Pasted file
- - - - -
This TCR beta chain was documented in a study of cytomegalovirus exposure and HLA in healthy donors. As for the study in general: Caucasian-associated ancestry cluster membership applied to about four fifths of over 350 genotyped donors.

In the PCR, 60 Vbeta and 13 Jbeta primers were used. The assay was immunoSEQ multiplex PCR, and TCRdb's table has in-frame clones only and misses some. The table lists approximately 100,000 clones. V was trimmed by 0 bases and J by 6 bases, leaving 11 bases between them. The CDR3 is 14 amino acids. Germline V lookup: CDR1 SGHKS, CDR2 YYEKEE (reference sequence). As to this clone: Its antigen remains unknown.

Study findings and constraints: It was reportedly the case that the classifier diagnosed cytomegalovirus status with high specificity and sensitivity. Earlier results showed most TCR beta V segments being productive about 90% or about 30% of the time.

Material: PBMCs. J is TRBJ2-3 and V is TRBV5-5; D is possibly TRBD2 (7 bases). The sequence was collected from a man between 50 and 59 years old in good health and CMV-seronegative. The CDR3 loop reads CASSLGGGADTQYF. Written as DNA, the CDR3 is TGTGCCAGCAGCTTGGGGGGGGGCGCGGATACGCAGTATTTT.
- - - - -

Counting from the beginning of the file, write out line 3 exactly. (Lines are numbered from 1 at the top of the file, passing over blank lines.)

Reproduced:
Study findings and constraints: It was reportedly the case that the classifier diagnosed cytomegalovirus status with high specificity and sensitivity. Earlier results showed most TCR beta V segments being productive about 90% or about 30% of the time.